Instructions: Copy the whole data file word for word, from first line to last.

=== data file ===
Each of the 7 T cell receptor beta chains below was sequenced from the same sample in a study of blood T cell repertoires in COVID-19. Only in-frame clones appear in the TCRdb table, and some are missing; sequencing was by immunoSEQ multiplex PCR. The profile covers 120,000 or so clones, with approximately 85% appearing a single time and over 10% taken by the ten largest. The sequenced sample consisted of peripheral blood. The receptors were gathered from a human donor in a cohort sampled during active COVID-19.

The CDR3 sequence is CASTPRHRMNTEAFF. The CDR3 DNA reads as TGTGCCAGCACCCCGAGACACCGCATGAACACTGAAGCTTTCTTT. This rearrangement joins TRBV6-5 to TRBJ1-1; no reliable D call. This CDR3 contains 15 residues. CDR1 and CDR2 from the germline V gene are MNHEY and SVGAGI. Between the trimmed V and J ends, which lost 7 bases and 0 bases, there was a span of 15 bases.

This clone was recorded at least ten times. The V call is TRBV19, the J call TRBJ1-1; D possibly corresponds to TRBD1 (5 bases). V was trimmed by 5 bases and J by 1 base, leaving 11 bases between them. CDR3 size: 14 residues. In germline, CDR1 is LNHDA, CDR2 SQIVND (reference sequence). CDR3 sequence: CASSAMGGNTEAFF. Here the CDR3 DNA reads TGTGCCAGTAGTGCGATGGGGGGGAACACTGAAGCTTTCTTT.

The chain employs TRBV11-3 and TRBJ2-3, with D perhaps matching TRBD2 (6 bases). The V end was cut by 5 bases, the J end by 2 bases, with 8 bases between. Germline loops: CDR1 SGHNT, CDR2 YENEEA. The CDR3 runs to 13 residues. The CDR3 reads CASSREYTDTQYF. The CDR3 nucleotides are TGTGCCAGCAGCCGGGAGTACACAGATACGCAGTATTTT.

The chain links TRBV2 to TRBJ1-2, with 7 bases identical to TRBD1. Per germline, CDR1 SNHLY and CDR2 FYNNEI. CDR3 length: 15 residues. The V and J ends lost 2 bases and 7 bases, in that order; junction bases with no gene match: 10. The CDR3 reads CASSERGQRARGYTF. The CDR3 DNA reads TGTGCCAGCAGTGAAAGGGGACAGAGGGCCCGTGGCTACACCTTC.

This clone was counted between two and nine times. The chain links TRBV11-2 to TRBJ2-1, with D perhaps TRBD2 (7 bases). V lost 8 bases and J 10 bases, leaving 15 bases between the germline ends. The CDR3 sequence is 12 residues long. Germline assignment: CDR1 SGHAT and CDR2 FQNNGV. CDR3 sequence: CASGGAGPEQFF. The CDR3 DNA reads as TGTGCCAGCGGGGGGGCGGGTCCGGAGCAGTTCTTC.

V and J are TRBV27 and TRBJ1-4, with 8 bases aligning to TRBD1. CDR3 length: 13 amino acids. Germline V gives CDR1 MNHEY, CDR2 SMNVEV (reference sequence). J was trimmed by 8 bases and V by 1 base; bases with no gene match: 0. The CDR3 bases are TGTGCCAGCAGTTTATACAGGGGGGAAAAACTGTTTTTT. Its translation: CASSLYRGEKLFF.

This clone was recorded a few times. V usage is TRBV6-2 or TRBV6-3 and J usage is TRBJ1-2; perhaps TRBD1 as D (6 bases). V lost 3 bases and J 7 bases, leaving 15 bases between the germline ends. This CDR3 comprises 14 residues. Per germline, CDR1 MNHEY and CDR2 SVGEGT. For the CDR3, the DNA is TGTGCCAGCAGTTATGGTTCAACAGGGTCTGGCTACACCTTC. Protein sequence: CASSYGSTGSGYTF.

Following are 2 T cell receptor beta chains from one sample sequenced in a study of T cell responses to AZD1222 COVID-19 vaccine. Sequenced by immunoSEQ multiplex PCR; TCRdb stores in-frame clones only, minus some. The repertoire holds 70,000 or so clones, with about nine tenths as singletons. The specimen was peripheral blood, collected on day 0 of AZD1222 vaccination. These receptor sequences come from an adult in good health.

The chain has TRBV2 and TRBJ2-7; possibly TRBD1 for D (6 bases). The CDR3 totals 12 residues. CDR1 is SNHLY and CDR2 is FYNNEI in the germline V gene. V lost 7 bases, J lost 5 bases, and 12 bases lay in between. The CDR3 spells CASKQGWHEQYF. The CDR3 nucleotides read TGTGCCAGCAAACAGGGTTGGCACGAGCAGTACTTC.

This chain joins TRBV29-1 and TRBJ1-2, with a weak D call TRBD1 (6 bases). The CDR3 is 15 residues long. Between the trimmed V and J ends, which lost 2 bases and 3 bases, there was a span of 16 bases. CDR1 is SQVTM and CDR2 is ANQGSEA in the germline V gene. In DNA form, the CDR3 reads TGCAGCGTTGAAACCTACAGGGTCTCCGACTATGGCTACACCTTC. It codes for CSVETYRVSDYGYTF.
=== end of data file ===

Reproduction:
Each of the 7 T cell receptor beta chains below was sequenced from the same sample in a study of blood T cell repertoires in COVID-19. Only in-frame clones appear in the TCRdb table, and some are missing; sequencing was by immunoSEQ multiplex PCR. The profile covers 120,000 or so clones, with approximately 85% appearing a single time and over 10% taken by the ten largest. The sequenced sample consisted of peripheral blood. The receptors were gathered from a human donor in a cohort sampled during active COVID-19.

The CDR3 sequence is CASTPRHRMNTEAFF. The CDR3 DNA reads as TGTGCCAGCACCCCGAGACACCGCATGAACACTGAAGCTTTCTTT. This rearrangement joins TRBV6-5 to TRBJ1-1; no reliable D call. This CDR3 contains 15 residues. CDR1 and CDR2 from the germline V gene are MNHEY and SVGAGI. Between the trimmed V and J ends, which lost 7 bases and 0 bases, there was a span of 15 bases.

This clone was recorded at least ten times. The V call is TRBV19, the J call TRBJ1-1; D possibly corresponds to TRBD1 (5 bases). V was trimmed by 5 bases and J by 1 base, leaving 11 bases between them. CDR3 size: 14 residues. In germline, CDR1 is LNHDA, CDR2 SQIVND (reference sequence). CDR3 sequence: CASSAMGGNTEAFF. Here the CDR3 DNA reads TGTGCCAGTAGTGCGATGGGGGGGAACACTGAAGCTTTCTTT.

The chain employs TRBV11-3 and TRBJ2-3, with D perhaps matching TRBD2 (6 bases). The V end was cut by 5 bases, the J end by 2 bases, with 8 bases between. Germline loops: CDR1 SGHNT, CDR2 YENEEA. The CDR3 runs to 13 residues. The CDR3 reads CASSREYTDTQYF. The CDR3 nucleotides are TGTGCCAGCAGCCGGGAGTACACAGATACGCAGTATTTT.

The chain links TRBV2 to TRBJ1-2, with 7 bases identical to TRBD1. Per germline, CDR1 SNHLY and CDR2 FYNNEI. CDR3 length: 15 residues. The V and J ends lost 2 bases and 7 bases, in that order; junction bases with no gene match: 10. The CDR3 reads CASSERGQRARGYTF. The CDR3 DNA reads TGTGCCAGCAGTGAAAGGGGACAGAGGGCCCGTGGCTACACCTTC.

This clone was counted between two and nine times. The chain links TRBV11-2 to TRBJ2-1, with D perhaps TRBD2 (7 bases). V lost 8 bases and J 10 bases, leaving 15 bases between the germline ends. The CDR3 sequence is 12 residues long. Germline assignment: CDR1 SGHAT and CDR2 FQNNGV. CDR3 sequence: CASGGAGPEQFF. The CDR3 DNA reads as TGTGCCAGCGGGGGGGCGGGTCCGGAGCAGTTCTTC.

V and J are TRBV27 and TRBJ1-4, with 8 bases aligning to TRBD1. CDR3 length: 13 amino acids. Germline V gives CDR1 MNHEY, CDR2 SMNVEV (reference sequence). J was trimmed by 8 bases and V by 1 base; bases with no gene match: 0. The CDR3 bases are TGTGCCAGCAGTTTATACAGGGGGGAAAAACTGTTTTTT. Its translation: CASSLYRGEKLFF.

This clone was recorded a few times. V usage is TRBV6-2 or TRBV6-3 and J usage is TRBJ1-2; perhaps TRBD1 as D (6 bases). V lost 3 bases and J 7 bases, leaving 15 bases between the germline ends. This CDR3 comprises 14 residues. Per germline, CDR1 MNHEY and CDR2 SVGEGT. For the CDR3, the DNA is TGTGCCAGCAGTTATGGTTCAACAGGGTCTGGCTACACCTTC. Protein sequence: CASSYGSTGSGYTF.

Following are 2 T cell receptor beta chains from one sample sequenced in a study of T cell responses to AZD1222 COVID-19 vaccine. Sequenced by immunoSEQ multiplex PCR; TCRdb stores in-frame clones only, minus some. The repertoire holds 70,000 or so clones, with about nine tenths as singletons. The specimen was peripheral blood, collected on day 0 of AZD1222 vaccination. These receptor sequences come from an adult in good health.

The chain has TRBV2 and TRBJ2-7; possibly TRBD1 for D (6 bases). The CDR3 totals 12 residues. CDR1 is SNHLY and CDR2 is FYNNEI in the germline V gene. V lost 7 bases, J lost 5 bases, and 12 bases lay in between. The CDR3 spells CASKQGWHEQYF. The CDR3 nucleotides read TGTGCCAGCAAACAGGGTTGGCACGAGCAGTACTTC.

This chain joins TRBV29-1 and TRBJ1-2, with a weak D call TRBD1 (6 bases). The CDR3 is 15 residues long. Between the trimmed V and J ends, which lost 2 bases and 3 bases, there was a span of 16 bases. CDR1 is SQVTM and CDR2 is ANQGSEA in the germline V gene. In DNA form, the CDR3 reads TGCAGCGTTGAAACCTACAGGGTCTCCGACTATGGCTACACCTTC. It codes for CSVETYRVSDYGYTF.